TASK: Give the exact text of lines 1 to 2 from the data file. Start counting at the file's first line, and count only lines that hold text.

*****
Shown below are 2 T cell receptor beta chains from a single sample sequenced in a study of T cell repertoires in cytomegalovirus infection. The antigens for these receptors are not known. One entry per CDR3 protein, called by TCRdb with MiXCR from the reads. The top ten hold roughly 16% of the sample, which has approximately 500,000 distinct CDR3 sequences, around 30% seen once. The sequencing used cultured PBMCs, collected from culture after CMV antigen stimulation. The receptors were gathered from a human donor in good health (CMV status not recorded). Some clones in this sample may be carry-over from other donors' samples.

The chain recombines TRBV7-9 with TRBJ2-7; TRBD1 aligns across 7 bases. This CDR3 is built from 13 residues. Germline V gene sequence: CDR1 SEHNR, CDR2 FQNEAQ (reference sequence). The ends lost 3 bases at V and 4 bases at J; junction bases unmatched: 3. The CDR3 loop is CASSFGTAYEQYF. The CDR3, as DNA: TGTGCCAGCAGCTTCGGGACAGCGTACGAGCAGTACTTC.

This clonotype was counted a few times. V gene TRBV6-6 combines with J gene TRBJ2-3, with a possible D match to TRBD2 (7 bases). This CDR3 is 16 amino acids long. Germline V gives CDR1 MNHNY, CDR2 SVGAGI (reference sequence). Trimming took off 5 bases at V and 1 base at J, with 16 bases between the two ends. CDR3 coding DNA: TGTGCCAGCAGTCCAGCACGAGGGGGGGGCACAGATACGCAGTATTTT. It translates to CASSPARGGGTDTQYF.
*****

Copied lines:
Shown below are 2 T cell receptor beta chains from a single sample sequenced in a study of T cell repertoires in cytomegalovirus infection. The antigens for these receptors are not known. One entry per CDR3 protein, called by TCRdb with MiXCR from the reads. The top ten hold roughly 16% of the sample, which has approximately 500,000 distinct CDR3 sequences, around 30% seen once. The sequencing used cultured PBMCs, collected from culture after CMV antigen stimulation. The receptors were gathered from a human donor in good health (CMV status not recorded). Some clones in this sample may be carry-over from other donors' samples.

The chain recombines TRBV7-9 with TRBJ2-7; TRBD1 aligns across 7 bases. This CDR3 is built from 13 residues. Germline V gene sequence: CDR1 SEHNR, CDR2 FQNEAQ (reference sequence). The ends lost 3 bases at V and 4 bases at J; junction bases unmatched: 3. The CDR3 loop is CASSFGTAYEQYF. The CDR3, as DNA: TGTGCCAGCAGCTTCGGGACAGCGTACGAGCAGTACTTC.